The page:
“The Beatitudes” series: (post #7)

“Blessed are the peacemakers, for they shall be called sons of God.” (Matthew 5:9, N.K.J.V.)

If there was any lingering doubt that Jesus meant for the “blessed” described in the Beatitudes to be equated with Christians, it is laid to rest with this Beatitude. This time the promise is: they shall be called “sons (children) of God.” The term is a familiar one to students of the Bible. It reminds us of John 1:12-13, which says of Jesus: “But as many as received Him, to them He gave the right to become children of God, to those who believe in His name: who were born, not of blood, nor of the will of the flesh, nor of the will of man, but of God.” It also takes us to Galatians 3:26: “For you are all sons of God through faith in Christ Jesus.”

And so the Christian is to be a “peacemaker.” But just exactly what does that mean? Clearly, the thought of “making” peace goes deeper than just keeping it or even loving it. To “make” peace a Christian must exert himself. Intentional activity is involved. As Psalm 34:14 puts it: “Seek peace and pursue it.” Paul referenced this idea in Romans 14:19, and Peter did the same in 1 Peter 3:11.

Certainly, mending relational fences falls under the category of peacemaking. The way Barnabas brought Saul (Paul) and the disciples together is a beautiful example of this (Acts 9:26-27). Likewise, seeking to prevent wars and end them falls under the category as well. We hear this in David’s words, “Pray for the peace of Jerusalem” (Psalm 122:6).

But let me point out that confronting problems can also be placed in the category, assuming the confronting is done in a manner pleasing to God. The Old Testament prophets Jeremiah and Ezekiel recognized the futility of crying “Peace, peace!” when there is no peace (Jeremiah 6:14; Ezekiel 13:10). You see, since true peace can never be found in a compromise with evil, a peacemaker might rightly be involved in great conflicts.

We see this even in the life of Jesus. On two separate occasions, He flew into a righteous rage at the site of the greedy, corrupt money-changers defiling the Jewish temple with their unscrupulous practices (John 2:13-17; Matthew 21:12-13). Anyone who witnessed these two scenes after hearing Jesus preach the Beatitudes might have been tempted to ask, “Jesus, what was that word about how blessed are the peacemakers?”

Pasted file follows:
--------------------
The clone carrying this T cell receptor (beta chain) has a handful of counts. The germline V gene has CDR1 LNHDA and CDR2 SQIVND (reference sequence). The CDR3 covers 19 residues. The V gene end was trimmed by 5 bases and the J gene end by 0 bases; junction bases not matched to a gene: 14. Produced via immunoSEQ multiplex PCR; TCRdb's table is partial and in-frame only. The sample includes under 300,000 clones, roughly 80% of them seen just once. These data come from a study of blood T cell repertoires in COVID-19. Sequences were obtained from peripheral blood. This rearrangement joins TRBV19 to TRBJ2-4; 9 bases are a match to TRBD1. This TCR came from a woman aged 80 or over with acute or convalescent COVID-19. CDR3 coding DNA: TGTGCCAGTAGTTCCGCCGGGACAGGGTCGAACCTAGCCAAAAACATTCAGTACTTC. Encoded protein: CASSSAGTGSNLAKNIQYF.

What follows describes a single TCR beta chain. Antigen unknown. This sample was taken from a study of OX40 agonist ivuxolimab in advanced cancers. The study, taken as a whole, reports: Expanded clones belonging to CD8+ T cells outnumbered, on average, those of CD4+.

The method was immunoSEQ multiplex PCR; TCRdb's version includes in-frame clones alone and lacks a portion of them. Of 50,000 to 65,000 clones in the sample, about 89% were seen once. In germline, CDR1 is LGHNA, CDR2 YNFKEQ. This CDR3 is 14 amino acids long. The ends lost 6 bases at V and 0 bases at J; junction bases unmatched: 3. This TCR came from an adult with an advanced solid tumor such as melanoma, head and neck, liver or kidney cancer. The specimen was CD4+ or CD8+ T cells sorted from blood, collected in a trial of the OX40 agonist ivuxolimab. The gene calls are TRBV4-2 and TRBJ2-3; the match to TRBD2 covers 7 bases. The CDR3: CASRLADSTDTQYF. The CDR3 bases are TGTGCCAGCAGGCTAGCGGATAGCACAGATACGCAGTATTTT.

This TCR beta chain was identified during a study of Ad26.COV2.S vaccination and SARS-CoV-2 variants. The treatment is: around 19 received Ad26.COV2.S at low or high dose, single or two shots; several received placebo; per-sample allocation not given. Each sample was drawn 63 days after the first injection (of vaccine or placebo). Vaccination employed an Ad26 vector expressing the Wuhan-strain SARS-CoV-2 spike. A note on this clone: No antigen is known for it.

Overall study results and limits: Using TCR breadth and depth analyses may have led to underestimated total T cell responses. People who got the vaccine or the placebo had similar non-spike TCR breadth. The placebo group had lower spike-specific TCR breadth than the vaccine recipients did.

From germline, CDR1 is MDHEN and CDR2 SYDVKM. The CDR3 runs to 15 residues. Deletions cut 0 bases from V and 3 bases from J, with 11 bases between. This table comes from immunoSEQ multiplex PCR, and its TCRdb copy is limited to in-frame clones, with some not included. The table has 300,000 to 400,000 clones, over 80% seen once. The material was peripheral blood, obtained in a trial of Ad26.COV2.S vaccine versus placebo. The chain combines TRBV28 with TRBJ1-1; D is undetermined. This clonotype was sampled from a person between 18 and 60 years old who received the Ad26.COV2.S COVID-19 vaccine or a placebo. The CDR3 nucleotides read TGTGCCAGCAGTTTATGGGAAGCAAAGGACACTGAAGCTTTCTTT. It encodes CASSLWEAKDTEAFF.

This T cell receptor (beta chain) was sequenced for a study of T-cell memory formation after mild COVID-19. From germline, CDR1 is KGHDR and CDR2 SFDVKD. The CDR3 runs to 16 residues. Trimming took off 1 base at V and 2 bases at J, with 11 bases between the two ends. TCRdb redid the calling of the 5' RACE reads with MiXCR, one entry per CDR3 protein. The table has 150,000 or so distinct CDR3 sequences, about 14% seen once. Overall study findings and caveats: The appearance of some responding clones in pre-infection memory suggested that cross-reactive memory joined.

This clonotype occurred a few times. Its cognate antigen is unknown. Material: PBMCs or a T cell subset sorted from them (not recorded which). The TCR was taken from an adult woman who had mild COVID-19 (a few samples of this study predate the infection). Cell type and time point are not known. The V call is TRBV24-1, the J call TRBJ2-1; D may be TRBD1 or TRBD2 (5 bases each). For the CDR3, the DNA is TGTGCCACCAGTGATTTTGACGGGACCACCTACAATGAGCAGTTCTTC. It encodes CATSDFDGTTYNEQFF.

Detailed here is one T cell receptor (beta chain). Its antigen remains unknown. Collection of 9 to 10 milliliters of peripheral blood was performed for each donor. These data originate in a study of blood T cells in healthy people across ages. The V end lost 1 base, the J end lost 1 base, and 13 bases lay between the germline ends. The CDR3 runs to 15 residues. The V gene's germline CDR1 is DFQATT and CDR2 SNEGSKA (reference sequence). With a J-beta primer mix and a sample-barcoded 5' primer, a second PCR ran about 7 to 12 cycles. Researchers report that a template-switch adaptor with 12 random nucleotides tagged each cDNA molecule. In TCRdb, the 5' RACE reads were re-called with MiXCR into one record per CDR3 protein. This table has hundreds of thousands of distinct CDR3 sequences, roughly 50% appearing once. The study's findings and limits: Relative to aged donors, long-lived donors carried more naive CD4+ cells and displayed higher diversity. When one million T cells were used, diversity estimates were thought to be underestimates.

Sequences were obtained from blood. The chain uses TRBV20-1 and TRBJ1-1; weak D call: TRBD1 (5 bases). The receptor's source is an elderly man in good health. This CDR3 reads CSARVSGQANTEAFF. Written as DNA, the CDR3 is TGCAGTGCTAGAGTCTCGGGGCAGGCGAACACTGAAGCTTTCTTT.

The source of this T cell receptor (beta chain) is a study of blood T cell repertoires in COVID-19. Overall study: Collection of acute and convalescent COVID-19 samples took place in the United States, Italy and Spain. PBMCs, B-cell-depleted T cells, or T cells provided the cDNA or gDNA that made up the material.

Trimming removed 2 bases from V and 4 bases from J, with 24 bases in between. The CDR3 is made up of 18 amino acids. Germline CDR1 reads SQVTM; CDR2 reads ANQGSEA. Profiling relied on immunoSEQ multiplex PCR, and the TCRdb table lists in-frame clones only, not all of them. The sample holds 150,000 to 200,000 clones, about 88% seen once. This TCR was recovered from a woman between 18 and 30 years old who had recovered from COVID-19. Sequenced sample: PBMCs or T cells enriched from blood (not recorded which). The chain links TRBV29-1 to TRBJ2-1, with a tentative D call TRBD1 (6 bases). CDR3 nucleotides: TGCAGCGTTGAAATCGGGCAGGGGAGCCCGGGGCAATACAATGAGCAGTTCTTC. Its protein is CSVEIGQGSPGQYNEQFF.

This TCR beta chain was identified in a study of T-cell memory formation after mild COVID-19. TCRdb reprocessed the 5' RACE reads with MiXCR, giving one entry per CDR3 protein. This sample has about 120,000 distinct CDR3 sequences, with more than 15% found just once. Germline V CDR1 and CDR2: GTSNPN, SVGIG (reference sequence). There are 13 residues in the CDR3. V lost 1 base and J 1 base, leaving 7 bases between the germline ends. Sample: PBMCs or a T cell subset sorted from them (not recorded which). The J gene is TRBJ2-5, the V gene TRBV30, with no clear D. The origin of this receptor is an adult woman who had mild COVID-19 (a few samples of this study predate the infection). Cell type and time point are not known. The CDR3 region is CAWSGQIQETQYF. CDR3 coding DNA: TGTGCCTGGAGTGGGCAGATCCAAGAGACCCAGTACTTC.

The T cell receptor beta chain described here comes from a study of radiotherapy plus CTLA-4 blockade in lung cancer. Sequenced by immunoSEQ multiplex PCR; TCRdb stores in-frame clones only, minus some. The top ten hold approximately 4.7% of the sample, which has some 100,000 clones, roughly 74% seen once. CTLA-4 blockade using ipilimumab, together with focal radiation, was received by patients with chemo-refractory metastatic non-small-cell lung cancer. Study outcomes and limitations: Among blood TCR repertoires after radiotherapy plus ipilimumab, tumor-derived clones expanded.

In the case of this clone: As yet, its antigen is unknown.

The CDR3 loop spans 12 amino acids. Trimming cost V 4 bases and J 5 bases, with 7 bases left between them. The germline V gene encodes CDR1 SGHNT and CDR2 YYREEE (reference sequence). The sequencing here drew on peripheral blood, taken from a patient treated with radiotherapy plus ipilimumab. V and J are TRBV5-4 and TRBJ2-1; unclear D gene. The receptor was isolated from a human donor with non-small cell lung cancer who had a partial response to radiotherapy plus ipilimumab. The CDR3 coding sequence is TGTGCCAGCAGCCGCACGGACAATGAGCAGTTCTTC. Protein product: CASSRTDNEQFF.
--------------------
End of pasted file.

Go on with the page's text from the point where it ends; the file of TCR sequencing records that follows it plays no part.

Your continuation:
Of course, Jesus did know all about peacemaking. The famous quote from the angels in the story of His birth is, “Glory to God in the highest, and on earth peace, goodwill toward men!” (Luke 2:14). Furthermore, Ephesians 2:14-16 explains that Jesus is the Christian’s peace and has reconciled him to God, who is the “God of peace” (Hebrews 13:20). Likewise, Romans 5:1 says: “Therefore, having been justified by faith, we have peace with God through our Lord Jesus Christ.” Clearly, there are valid reasons why Jesus is called “The Prince of Peace” (Isaiah 9:6).

It was the comparison between the Christian’s peace and the lost person’s lack of it that prompted some famous words from Jesus. He said, “Do not think that I came to bring peace on earth. I did not come to bring peace but a sword. For I have come to set a man against his father, a daughter against her mother, and a daughter-in-law against her mother-in-law; and a man’s enemies will be those of his own household” (Matthew 10:34-36). Jesus was letting everybody know that the one who believes in Him becomes at peace with God, and that immediately sets that person in conflict with lost people, even lost family members, because they aren’t at peace with God (Isaiah 57:20-21).

The truth is, winning a lost person to Christ is the most lasting kind of peacemaking there is because it creates an eternal peace between the lost person and God. Therefore, I’ll close this post with two verses which speak of how important it is for Christians to win others to Christ. First, there is Romans 10:15: “And how shall they preach unless they are sent? As it is written: ‘How beautiful are the feet of those who preach the gospel of peace, who bring glad tidings of good things!” And, second, there is Ephesians 6:15: “and having shod your feet with the preparation of the gospel of peace…”

This entry was posted in Evangelism, Salvation, Series: "The Beatitudes", The Sermon On The Mount, Uncategorized, Witnessing and tagged , , , , , , , . Bookmark the permalink.

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